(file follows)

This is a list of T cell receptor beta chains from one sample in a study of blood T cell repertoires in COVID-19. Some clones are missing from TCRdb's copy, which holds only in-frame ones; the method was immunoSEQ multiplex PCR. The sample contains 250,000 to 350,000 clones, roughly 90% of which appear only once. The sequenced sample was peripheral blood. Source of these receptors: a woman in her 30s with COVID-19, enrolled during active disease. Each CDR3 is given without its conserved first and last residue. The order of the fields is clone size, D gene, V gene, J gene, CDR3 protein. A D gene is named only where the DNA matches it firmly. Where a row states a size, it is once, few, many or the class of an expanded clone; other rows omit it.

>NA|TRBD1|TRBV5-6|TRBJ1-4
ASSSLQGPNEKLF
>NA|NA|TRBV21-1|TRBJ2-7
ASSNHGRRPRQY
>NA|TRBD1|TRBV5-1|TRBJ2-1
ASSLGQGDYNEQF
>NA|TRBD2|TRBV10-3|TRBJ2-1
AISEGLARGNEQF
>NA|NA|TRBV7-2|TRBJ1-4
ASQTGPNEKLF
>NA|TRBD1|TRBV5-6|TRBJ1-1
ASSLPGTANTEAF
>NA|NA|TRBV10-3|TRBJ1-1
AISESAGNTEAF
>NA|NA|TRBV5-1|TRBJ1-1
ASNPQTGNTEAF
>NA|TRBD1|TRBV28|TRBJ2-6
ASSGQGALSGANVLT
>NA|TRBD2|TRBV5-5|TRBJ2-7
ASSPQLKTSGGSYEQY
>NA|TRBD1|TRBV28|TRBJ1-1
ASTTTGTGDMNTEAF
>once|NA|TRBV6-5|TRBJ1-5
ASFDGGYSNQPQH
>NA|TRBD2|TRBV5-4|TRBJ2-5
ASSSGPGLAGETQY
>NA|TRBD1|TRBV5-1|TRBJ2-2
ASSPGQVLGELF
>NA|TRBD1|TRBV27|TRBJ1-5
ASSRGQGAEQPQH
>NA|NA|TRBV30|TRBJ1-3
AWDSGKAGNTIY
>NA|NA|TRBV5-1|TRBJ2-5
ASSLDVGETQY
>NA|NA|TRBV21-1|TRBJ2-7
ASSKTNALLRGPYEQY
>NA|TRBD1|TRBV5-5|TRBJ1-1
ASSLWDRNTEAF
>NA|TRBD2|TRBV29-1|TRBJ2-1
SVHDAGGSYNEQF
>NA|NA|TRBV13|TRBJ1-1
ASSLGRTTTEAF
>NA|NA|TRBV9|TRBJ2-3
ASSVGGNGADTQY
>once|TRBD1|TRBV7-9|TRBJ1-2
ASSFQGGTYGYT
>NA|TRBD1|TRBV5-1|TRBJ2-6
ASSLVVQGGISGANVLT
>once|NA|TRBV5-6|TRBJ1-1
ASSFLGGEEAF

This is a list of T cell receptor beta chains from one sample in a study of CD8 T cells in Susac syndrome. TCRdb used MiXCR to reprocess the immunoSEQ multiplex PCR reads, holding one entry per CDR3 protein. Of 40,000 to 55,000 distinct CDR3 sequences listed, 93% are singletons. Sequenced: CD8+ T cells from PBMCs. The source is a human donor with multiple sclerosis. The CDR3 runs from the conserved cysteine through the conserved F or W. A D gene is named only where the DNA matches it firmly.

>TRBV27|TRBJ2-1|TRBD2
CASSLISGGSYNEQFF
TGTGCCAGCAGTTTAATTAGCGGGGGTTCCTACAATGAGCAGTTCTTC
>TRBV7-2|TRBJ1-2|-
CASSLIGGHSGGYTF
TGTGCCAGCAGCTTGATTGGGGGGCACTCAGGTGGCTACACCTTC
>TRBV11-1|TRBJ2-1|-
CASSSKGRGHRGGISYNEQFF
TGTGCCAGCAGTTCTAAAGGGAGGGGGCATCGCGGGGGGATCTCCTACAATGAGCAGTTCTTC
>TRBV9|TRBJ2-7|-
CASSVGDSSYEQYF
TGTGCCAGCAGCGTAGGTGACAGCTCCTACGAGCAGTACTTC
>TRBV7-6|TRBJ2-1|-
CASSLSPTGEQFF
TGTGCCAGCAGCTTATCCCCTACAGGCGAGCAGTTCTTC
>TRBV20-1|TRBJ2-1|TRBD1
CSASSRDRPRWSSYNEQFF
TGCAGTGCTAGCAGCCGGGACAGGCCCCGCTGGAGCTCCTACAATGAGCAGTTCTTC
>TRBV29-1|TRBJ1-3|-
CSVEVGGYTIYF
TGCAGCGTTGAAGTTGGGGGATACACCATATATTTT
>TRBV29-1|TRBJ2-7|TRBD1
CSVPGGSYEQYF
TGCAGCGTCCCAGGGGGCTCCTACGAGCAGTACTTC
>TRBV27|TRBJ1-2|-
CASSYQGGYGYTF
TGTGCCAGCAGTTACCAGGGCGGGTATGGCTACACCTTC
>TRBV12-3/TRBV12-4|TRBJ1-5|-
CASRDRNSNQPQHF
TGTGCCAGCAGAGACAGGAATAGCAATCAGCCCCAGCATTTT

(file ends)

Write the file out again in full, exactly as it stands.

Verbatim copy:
This is a list of T cell receptor beta chains from one sample in a study of blood T cell repertoires in COVID-19. Some clones are missing from TCRdb's copy, which holds only in-frame ones; the method was immunoSEQ multiplex PCR. The sample contains 250,000 to 350,000 clones, roughly 90% of which appear only once. The sequenced sample was peripheral blood. Source of these receptors: a woman in her 30s with COVID-19, enrolled during active disease. Each CDR3 is given without its conserved first and last residue. The order of the fields is clone size, D gene, V gene, J gene, CDR3 protein. A D gene is named only where the DNA matches it firmly. Where a row states a size, it is once, few, many or the class of an expanded clone; other rows omit it.

>NA|TRBD1|TRBV5-6|TRBJ1-4
ASSSLQGPNEKLF
>NA|NA|TRBV21-1|TRBJ2-7
ASSNHGRRPRQY
>NA|TRBD1|TRBV5-1|TRBJ2-1
ASSLGQGDYNEQF
>NA|TRBD2|TRBV10-3|TRBJ2-1
AISEGLARGNEQF
>NA|NA|TRBV7-2|TRBJ1-4
ASQTGPNEKLF
>NA|TRBD1|TRBV5-6|TRBJ1-1
ASSLPGTANTEAF
>NA|NA|TRBV10-3|TRBJ1-1
AISESAGNTEAF
>NA|NA|TRBV5-1|TRBJ1-1
ASNPQTGNTEAF
>NA|TRBD1|TRBV28|TRBJ2-6
ASSGQGALSGANVLT
>NA|TRBD2|TRBV5-5|TRBJ2-7
ASSPQLKTSGGSYEQY
>NA|TRBD1|TRBV28|TRBJ1-1
ASTTTGTGDMNTEAF
>once|NA|TRBV6-5|TRBJ1-5
ASFDGGYSNQPQH
>NA|TRBD2|TRBV5-4|TRBJ2-5
ASSSGPGLAGETQY
>NA|TRBD1|TRBV5-1|TRBJ2-2
ASSPGQVLGELF
>NA|TRBD1|TRBV27|TRBJ1-5
ASSRGQGAEQPQH
>NA|NA|TRBV30|TRBJ1-3
AWDSGKAGNTIY
>NA|NA|TRBV5-1|TRBJ2-5
ASSLDVGETQY
>NA|NA|TRBV21-1|TRBJ2-7
ASSKTNALLRGPYEQY
>NA|TRBD1|TRBV5-5|TRBJ1-1
ASSLWDRNTEAF
>NA|TRBD2|TRBV29-1|TRBJ2-1
SVHDAGGSYNEQF
>NA|NA|TRBV13|TRBJ1-1
ASSLGRTTTEAF
>NA|NA|TRBV9|TRBJ2-3
ASSVGGNGADTQY
>once|TRBD1|TRBV7-9|TRBJ1-2
ASSFQGGTYGYT
>NA|TRBD1|TRBV5-1|TRBJ2-6
ASSLVVQGGISGANVLT
>once|NA|TRBV5-6|TRBJ1-1
ASSFLGGEEAF

This is a list of T cell receptor beta chains from one sample in a study of CD8 T cells in Susac syndrome. TCRdb used MiXCR to reprocess the immunoSEQ multiplex PCR reads, holding one entry per CDR3 protein. Of 40,000 to 55,000 distinct CDR3 sequences listed, 93% are singletons. Sequenced: CD8+ T cells from PBMCs. The source is a human donor with multiple sclerosis. The CDR3 runs from the conserved cysteine through the conserved F or W. A D gene is named only where the DNA matches it firmly.

>TRBV27|TRBJ2-1|TRBD2
CASSLISGGSYNEQFF
TGTGCCAGCAGTTTAATTAGCGGGGGTTCCTACAATGAGCAGTTCTTC
>TRBV7-2|TRBJ1-2|-
CASSLIGGHSGGYTF
TGTGCCAGCAGCTTGATTGGGGGGCACTCAGGTGGCTACACCTTC
>TRBV11-1|TRBJ2-1|-
CASSSKGRGHRGGISYNEQFF
TGTGCCAGCAGTTCTAAAGGGAGGGGGCATCGCGGGGGGATCTCCTACAATGAGCAGTTCTTC
>TRBV9|TRBJ2-7|-
CASSVGDSSYEQYF
TGTGCCAGCAGCGTAGGTGACAGCTCCTACGAGCAGTACTTC
>TRBV7-6|TRBJ2-1|-
CASSLSPTGEQFF
TGTGCCAGCAGCTTATCCCCTACAGGCGAGCAGTTCTTC
>TRBV20-1|TRBJ2-1|TRBD1
CSASSRDRPRWSSYNEQFF
TGCAGTGCTAGCAGCCGGGACAGGCCCCGCTGGAGCTCCTACAATGAGCAGTTCTTC
>TRBV29-1|TRBJ1-3|-
CSVEVGGYTIYF
TGCAGCGTTGAAGTTGGGGGATACACCATATATTTT
>TRBV29-1|TRBJ2-7|TRBD1
CSVPGGSYEQYF
TGCAGCGTCCCAGGGGGCTCCTACGAGCAGTACTTC
>TRBV27|TRBJ1-2|-
CASSYQGGYGYTF
TGTGCCAGCAGTTACCAGGGCGGGTATGGCTACACCTTC
>TRBV12-3/TRBV12-4|TRBJ1-5|-
CASRDRNSNQPQHF
TGTGCCAGCAGAGACAGGAATAGCAATCAGCCCCAGCATTTT